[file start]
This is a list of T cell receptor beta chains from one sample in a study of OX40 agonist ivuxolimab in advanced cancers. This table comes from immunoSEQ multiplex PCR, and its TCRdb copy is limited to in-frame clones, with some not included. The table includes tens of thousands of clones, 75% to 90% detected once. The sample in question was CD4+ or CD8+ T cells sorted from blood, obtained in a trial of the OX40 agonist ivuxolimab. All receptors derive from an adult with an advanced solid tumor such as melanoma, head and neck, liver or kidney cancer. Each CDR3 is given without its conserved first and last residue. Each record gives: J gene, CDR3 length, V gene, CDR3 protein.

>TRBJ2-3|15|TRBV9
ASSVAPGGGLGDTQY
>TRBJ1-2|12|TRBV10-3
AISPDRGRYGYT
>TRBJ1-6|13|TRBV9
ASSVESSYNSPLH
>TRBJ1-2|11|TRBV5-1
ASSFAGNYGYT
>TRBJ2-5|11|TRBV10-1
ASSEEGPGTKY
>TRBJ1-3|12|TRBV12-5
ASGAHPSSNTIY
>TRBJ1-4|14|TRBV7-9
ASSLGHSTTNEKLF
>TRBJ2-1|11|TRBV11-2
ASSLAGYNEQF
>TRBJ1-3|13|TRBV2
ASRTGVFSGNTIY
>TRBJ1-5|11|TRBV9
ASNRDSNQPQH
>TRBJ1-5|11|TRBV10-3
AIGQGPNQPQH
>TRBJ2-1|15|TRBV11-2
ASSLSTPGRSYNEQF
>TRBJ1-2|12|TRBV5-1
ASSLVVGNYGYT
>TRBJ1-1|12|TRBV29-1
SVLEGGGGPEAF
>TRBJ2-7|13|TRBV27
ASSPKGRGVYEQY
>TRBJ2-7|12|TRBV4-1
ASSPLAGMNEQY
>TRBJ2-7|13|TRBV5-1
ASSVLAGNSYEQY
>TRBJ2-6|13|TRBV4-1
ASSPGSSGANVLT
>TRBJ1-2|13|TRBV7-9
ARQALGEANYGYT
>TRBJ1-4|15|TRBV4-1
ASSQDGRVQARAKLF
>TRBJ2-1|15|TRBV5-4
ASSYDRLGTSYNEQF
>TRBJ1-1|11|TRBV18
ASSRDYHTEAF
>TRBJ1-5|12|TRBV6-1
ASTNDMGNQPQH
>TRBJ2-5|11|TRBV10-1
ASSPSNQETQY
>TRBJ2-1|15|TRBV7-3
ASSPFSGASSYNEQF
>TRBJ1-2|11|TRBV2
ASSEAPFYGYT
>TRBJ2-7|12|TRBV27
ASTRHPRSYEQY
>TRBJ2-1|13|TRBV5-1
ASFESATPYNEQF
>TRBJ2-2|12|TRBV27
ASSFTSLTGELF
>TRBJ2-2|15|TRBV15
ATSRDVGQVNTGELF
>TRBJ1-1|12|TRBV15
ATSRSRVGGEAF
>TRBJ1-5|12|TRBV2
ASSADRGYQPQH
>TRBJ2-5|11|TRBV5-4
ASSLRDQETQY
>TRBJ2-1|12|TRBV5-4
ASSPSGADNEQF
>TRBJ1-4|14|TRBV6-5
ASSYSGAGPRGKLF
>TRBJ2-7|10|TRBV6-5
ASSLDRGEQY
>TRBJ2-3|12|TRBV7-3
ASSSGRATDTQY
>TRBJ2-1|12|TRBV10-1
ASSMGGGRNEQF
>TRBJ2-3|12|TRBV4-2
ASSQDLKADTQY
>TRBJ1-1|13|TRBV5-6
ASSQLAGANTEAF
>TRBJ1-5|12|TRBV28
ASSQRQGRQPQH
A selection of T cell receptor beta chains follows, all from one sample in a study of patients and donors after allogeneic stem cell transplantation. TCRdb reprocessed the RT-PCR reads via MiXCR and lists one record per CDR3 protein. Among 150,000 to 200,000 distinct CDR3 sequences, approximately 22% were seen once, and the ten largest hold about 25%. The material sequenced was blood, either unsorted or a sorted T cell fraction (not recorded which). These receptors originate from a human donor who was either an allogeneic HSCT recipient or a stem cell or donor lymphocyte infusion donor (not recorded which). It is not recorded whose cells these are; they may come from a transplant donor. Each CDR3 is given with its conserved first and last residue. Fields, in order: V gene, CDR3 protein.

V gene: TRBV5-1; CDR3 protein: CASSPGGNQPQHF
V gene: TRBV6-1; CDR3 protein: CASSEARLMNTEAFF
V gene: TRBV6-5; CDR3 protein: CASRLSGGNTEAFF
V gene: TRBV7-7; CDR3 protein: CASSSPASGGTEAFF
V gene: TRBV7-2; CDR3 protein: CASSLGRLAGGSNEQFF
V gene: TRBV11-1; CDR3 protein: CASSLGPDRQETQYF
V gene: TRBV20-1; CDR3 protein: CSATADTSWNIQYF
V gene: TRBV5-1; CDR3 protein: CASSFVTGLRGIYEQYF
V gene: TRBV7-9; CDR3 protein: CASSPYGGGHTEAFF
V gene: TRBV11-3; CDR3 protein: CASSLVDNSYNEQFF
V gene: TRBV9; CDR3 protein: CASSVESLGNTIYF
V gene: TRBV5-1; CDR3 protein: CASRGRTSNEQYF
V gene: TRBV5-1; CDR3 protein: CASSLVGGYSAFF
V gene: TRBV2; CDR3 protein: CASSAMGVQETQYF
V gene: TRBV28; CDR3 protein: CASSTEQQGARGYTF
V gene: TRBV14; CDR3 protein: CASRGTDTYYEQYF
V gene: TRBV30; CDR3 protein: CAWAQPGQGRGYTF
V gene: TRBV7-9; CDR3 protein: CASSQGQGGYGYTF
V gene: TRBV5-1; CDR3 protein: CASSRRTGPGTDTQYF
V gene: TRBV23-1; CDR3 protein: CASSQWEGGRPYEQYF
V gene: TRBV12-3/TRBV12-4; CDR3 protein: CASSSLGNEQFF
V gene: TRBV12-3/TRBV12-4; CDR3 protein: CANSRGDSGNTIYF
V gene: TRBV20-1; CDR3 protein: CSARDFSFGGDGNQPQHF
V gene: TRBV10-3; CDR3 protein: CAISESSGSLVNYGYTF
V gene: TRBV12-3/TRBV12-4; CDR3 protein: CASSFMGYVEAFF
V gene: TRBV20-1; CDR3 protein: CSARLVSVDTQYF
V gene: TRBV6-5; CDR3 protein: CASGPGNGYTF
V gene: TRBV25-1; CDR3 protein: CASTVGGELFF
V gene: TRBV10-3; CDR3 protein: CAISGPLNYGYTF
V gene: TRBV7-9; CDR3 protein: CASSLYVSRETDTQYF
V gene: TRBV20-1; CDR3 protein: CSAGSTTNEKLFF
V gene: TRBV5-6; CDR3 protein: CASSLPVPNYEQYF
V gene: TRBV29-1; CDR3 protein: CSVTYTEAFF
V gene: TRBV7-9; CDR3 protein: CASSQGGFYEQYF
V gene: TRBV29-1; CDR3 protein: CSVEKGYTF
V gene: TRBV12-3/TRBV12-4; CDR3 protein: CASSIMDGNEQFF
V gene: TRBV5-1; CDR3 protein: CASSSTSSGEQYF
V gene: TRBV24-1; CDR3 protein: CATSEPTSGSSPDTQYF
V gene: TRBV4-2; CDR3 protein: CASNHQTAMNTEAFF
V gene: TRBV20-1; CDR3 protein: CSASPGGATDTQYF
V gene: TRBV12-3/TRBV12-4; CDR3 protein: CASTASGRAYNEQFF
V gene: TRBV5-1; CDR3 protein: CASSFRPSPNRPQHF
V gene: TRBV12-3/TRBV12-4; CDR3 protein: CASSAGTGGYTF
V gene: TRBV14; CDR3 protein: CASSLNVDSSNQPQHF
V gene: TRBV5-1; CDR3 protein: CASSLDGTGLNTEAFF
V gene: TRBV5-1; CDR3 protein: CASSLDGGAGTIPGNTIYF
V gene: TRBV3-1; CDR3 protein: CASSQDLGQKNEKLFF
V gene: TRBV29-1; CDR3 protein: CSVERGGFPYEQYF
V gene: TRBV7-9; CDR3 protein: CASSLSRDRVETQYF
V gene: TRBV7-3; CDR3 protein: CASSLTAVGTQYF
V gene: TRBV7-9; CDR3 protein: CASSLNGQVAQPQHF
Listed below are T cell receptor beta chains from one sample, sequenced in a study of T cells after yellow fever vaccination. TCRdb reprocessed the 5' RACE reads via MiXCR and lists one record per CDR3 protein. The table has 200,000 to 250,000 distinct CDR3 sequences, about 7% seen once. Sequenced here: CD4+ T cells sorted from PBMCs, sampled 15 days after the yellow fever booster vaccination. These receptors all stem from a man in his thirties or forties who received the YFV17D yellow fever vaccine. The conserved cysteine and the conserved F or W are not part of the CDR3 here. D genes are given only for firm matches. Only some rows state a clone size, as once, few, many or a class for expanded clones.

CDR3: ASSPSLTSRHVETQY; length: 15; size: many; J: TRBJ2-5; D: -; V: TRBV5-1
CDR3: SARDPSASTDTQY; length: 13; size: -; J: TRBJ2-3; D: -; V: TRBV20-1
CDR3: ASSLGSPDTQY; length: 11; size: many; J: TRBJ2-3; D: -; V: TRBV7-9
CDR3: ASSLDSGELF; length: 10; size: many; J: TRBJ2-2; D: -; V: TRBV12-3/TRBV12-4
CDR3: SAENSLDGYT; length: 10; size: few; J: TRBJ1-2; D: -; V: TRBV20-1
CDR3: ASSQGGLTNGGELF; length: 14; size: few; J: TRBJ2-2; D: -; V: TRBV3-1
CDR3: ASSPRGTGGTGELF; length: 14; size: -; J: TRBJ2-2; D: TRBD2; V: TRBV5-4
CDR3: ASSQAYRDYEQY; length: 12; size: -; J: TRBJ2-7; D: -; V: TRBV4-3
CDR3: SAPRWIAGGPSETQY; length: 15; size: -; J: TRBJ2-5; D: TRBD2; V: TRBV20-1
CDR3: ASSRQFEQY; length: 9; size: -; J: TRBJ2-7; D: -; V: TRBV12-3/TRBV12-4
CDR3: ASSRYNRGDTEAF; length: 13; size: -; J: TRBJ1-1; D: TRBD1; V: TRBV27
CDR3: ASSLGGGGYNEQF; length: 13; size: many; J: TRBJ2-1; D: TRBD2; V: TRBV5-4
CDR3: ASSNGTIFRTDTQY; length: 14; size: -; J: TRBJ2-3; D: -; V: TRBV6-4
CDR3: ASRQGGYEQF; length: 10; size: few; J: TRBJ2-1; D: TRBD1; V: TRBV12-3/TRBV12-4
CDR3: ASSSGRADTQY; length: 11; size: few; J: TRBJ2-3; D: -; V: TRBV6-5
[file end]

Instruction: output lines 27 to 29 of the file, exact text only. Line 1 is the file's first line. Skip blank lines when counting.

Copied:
ASSLVVGNYGYT
>TRBJ1-1|12|TRBV29-1
SVLEGGGGPEAF